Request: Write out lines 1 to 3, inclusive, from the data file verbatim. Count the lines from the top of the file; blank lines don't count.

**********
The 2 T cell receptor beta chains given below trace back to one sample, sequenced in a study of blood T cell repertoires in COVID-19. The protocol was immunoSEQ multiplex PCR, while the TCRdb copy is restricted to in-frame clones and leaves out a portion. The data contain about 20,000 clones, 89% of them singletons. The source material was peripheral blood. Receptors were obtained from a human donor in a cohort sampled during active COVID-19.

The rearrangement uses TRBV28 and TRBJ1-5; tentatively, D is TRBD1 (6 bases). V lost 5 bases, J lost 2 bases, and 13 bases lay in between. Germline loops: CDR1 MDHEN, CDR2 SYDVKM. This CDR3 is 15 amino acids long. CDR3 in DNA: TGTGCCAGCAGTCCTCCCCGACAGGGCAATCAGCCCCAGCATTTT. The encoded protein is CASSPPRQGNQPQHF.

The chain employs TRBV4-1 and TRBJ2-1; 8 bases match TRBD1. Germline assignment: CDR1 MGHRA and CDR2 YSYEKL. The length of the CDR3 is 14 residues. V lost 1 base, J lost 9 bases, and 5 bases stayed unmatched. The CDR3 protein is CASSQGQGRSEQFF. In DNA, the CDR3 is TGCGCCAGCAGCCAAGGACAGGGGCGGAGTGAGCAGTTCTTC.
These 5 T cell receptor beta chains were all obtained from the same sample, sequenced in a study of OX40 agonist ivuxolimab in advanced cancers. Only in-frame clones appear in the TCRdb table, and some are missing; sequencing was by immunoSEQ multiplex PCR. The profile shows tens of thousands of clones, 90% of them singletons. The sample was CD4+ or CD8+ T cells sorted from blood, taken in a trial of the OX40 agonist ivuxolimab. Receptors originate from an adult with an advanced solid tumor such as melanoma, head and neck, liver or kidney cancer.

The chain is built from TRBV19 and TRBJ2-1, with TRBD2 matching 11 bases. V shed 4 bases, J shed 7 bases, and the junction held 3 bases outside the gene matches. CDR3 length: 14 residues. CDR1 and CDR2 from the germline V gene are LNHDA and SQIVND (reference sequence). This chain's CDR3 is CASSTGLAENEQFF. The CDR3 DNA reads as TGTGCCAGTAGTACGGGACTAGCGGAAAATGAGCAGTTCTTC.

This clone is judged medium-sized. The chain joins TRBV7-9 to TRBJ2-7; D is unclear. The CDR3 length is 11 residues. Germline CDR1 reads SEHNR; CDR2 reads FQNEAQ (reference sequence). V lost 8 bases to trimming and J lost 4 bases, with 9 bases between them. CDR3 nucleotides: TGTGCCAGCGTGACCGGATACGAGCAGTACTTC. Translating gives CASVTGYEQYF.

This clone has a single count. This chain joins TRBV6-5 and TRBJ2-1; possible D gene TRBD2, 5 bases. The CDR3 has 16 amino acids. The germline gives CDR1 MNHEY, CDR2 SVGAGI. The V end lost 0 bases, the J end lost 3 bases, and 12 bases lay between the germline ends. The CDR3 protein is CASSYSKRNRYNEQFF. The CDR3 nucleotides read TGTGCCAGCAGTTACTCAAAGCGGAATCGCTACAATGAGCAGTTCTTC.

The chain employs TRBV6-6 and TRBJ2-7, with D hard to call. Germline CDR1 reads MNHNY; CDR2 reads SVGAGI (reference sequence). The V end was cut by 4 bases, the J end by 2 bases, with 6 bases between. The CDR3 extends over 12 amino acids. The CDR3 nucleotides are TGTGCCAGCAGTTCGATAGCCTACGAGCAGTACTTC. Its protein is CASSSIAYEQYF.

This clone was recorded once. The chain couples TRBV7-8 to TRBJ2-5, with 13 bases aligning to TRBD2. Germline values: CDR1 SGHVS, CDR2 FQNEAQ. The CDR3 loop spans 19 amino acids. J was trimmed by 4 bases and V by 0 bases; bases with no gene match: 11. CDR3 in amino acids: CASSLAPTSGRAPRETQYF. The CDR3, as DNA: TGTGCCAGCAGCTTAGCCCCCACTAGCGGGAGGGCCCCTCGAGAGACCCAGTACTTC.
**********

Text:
The 2 T cell receptor beta chains given below trace back to one sample, sequenced in a study of blood T cell repertoires in COVID-19. The protocol was immunoSEQ multiplex PCR, while the TCRdb copy is restricted to in-frame clones and leaves out a portion. The data contain about 20,000 clones, 89% of them singletons. The source material was peripheral blood. Receptors were obtained from a human donor in a cohort sampled during active COVID-19.

The rearrangement uses TRBV28 and TRBJ1-5; tentatively, D is TRBD1 (6 bases). V lost 5 bases, J lost 2 bases, and 13 bases lay in between. Germline loops: CDR1 MDHEN, CDR2 SYDVKM. This CDR3 is 15 amino acids long. CDR3 in DNA: TGTGCCAGCAGTCCTCCCCGACAGGGCAATCAGCCCCAGCATTTT. The encoded protein is CASSPPRQGNQPQHF.

The chain employs TRBV4-1 and TRBJ2-1; 8 bases match TRBD1. Germline assignment: CDR1 MGHRA and CDR2 YSYEKL. The length of the CDR3 is 14 residues. V lost 1 base, J lost 9 bases, and 5 bases stayed unmatched. The CDR3 protein is CASSQGQGRSEQFF. In DNA, the CDR3 is TGCGCCAGCAGCCAAGGACAGGGGCGGAGTGAGCAGTTCTTC.